Mental Illness in Doki Doki Literature Club

How should mental health be represented in games? What role does mental health play in Doki Doki Literature? Is associating mental illness with horror doing adding to the stigma?

When it comes to topics that are often not depicted in games, representing them realistically and appropriately is important and puts a lot of pressure on game developers if they decide they care. Mental health is one of these topics and in “Mind Games: Mental health in video games” by Jem Alexander, Luca Dalco of LKA.it, states that “because it’s an issue that affects so many people, it’s important to be accurate and realistic…”. It’s true, mental health comes in many forms and I don’t think many people realize just how common it is. It doesn’t help that this topic is so misunderstood in real life and at the same time being depicted in a bad light in prominent media. Proper representation is important, “not only [to] inform the ignorant, but also help sufferers by, for example, removing stigma”. It tells sufferers that they are not the only one and potentially help people around them understand them more. This article talks about what game developers can do to improve the representation of mental health illnesses better. The biggest rule of thumb was to talk about it! Talk about it often and talk about it right with the help of professionals and people who have experienced it firsthand. If you ask people who have never experienced depression before to give suggestions on its depiction in a game, then it is not very valid feedback.  Dalco also states that to destroy the stigmatization of mental diseases, the magic word is ‘empathy’”. Using input from professionals and sufferers will allow the games to be realistic and have a strong impact. This “can be a good way in helping young players to be aware of the true extent and nature of the problem ” and allow for a more knowledgeable and mature discussion.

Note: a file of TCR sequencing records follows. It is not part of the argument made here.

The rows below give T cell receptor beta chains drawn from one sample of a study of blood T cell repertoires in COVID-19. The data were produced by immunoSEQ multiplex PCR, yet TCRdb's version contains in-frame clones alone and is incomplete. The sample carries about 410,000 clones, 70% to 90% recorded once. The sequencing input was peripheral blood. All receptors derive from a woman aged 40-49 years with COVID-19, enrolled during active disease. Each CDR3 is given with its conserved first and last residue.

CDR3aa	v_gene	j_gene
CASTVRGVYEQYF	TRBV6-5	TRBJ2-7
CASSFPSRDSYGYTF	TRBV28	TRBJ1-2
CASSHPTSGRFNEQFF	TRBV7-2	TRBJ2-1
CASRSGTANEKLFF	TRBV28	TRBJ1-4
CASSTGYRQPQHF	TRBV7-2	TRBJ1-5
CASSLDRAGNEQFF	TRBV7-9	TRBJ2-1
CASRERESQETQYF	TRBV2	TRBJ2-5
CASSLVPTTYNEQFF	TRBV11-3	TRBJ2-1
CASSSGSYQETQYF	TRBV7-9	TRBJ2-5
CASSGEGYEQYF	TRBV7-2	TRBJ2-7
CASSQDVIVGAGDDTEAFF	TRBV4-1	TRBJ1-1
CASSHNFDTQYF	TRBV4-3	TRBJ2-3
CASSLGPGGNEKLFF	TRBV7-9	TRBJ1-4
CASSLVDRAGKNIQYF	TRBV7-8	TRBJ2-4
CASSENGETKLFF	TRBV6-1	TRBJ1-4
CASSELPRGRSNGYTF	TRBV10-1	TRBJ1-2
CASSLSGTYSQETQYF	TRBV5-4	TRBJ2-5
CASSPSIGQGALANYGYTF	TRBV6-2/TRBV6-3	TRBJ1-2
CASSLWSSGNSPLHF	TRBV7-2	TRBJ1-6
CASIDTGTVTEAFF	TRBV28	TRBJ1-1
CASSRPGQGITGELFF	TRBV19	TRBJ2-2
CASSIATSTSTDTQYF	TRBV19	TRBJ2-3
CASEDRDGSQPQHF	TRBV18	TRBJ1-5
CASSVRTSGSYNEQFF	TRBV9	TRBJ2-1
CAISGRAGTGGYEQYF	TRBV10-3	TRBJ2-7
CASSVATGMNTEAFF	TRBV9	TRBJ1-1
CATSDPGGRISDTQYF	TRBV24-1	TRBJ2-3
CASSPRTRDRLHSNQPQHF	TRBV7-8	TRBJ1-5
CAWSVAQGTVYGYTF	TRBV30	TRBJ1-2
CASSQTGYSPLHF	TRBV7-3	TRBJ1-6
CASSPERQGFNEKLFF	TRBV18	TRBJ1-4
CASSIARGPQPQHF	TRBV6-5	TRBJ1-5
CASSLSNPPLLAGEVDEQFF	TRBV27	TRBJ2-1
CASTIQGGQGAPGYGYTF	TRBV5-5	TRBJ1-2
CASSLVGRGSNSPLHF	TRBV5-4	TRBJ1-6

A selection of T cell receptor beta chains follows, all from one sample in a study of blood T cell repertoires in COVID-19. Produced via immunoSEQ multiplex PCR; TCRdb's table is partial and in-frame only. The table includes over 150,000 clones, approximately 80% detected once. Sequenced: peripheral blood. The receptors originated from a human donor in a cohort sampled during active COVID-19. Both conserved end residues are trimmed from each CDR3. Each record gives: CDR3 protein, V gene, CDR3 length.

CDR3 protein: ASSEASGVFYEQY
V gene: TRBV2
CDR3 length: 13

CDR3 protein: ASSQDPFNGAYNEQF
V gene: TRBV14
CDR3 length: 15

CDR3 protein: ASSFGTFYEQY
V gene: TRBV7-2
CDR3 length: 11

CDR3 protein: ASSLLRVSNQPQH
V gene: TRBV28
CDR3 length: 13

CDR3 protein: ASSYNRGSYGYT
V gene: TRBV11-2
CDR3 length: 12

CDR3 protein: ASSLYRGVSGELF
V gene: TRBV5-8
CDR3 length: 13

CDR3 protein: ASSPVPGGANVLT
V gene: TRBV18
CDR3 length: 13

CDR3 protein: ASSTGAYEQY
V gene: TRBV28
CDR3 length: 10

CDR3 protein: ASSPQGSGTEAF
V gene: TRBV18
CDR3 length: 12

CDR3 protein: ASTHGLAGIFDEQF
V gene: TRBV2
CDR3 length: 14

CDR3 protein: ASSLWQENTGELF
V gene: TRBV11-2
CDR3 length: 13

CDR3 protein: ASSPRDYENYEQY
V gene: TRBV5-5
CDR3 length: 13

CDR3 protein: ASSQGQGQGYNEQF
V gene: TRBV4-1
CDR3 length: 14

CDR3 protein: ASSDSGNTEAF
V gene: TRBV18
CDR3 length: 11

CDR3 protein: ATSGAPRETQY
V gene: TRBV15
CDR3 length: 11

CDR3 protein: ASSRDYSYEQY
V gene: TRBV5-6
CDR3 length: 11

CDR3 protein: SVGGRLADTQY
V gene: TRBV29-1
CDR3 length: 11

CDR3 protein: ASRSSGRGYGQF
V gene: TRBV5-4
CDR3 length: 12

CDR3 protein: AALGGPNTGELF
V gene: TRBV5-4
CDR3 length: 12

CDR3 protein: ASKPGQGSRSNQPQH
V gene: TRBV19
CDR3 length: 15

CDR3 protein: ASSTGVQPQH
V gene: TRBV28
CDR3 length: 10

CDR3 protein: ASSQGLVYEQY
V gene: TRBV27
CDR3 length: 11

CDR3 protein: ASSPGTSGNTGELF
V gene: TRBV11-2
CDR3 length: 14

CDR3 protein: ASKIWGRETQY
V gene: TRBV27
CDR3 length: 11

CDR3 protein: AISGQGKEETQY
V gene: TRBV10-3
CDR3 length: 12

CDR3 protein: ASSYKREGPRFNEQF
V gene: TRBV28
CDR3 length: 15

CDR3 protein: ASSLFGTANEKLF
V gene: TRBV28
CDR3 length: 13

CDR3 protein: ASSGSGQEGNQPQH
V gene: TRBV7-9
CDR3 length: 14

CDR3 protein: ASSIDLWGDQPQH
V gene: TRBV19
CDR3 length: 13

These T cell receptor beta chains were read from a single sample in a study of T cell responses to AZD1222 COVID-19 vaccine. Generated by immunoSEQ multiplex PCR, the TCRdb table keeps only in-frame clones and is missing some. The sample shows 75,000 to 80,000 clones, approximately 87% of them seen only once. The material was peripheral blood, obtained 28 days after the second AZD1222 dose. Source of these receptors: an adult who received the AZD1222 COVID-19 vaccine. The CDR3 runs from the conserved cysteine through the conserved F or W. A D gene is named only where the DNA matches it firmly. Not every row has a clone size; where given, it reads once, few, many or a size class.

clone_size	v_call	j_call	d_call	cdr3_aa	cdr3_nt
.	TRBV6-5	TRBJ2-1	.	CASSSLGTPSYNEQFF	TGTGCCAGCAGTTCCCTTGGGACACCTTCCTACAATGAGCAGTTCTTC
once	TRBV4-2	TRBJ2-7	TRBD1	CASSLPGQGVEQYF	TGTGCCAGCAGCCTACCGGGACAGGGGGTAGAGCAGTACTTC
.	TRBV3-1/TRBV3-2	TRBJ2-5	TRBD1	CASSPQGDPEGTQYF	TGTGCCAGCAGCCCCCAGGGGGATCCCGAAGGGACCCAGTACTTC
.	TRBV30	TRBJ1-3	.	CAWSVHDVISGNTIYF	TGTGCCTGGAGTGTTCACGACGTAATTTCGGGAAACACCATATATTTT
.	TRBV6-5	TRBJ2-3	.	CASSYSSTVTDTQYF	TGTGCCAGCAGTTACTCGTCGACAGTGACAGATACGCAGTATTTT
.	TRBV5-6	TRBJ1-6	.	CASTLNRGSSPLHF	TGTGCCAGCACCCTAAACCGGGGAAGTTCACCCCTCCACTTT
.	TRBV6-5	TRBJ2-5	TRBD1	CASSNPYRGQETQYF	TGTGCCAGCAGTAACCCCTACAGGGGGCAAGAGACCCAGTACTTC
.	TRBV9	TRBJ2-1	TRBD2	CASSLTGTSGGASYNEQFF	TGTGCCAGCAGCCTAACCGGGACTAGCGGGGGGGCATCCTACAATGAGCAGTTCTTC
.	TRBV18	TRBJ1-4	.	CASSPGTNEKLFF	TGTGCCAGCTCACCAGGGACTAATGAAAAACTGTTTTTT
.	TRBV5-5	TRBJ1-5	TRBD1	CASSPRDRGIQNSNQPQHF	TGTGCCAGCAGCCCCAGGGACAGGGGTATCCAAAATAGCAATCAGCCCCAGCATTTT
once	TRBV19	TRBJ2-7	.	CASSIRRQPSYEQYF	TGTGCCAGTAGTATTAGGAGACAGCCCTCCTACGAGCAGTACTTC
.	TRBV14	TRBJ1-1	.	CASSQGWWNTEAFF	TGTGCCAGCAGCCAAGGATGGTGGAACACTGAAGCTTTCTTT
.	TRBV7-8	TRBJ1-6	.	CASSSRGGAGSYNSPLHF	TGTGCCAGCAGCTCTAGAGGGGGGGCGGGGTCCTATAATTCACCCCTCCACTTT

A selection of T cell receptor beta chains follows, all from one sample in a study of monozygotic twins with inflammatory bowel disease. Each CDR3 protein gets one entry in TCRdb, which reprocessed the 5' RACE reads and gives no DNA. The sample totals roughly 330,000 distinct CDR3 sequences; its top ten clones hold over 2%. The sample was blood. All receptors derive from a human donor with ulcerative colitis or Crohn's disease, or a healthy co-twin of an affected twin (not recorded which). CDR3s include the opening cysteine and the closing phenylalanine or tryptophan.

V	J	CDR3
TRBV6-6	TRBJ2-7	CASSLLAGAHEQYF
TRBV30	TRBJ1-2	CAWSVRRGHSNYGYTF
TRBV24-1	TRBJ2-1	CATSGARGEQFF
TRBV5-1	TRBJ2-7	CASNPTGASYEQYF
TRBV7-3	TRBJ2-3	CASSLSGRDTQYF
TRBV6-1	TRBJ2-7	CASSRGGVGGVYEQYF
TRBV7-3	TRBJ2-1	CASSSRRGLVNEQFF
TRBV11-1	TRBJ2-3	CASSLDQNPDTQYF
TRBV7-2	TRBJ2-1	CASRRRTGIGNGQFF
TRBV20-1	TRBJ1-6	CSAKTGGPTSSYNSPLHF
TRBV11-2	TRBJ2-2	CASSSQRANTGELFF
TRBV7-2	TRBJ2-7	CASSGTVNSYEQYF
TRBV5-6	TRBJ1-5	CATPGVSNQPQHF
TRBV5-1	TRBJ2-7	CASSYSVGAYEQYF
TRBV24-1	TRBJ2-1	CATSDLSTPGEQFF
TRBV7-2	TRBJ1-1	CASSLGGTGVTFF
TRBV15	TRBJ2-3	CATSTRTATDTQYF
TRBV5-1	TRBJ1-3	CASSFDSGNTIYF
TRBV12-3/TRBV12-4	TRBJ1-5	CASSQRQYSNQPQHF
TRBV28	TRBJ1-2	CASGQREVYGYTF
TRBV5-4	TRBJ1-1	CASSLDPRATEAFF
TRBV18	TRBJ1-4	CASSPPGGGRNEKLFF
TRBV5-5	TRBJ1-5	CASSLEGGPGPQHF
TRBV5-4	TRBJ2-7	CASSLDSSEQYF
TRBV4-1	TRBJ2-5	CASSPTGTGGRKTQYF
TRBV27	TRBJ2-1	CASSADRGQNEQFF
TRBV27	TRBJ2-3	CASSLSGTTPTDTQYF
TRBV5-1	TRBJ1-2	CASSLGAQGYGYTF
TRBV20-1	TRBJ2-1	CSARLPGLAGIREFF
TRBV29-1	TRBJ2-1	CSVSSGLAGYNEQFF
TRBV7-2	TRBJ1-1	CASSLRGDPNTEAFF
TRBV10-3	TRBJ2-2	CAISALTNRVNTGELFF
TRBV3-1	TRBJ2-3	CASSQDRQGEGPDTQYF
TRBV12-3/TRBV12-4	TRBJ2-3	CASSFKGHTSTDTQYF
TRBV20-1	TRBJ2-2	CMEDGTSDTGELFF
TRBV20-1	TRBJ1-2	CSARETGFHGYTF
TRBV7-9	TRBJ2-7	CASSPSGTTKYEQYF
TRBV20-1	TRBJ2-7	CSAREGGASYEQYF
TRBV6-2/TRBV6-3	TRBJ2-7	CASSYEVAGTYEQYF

Doki Doki Literature walks a fine line, I believe, when it comes to representing mental health illnesses realistically. On one hand, we see a character who commits suicide regardless o you do and the sad truth is that it can be like that. The player is left feeling if the other answer would have saved the character. This not only helps show an accurate case of depression but a familiar feeling with people who have relationships of any sort with people who suffer from it. The protagonist is shown feeling some sort of empathy for the characters and if you get the game’s good ending, the player is thanked for helping and comforting all characters through their hard times. But on the other hand, one girl dramatically kills herself in front of you and it seems more like a horror game trope/jump scare that is not as realistic as the former example. The main antagonist of the game is using their mental health illnesses against them and to stray them away from the protagonists, makes them seem crazier hence more undesirable which to me does not sound like it is helping to remove the stigma. This game is categorized as a psychological horror and that is one trope in the game industry that has been frowned upon several times.

To further explore the topic of mental health representation in Doki Doki Literature Club, it would be important to research and learn about the developer’s, Dan Salvato, personal relationship with mental health or how he researched the topic and was able to know what was realistic or not. It is also necessary to take into consideration the opinions of those who suffered from the illnesses depicted in the game. Their opinions would validate any side of the argument more. But perhaps if those who do not experience said illnesses complain, the game may have failed in being able to create empathy and an understanding for the topic that can create meaningful discussion around it, helping to break down the stigma. If the results are mixed from both sides, then it may result in the conclusion that representing a topic in a way that everyone agrees is accurate, impactful, and progressive is nearly impossible. Then who should be listened to and what should be done next?

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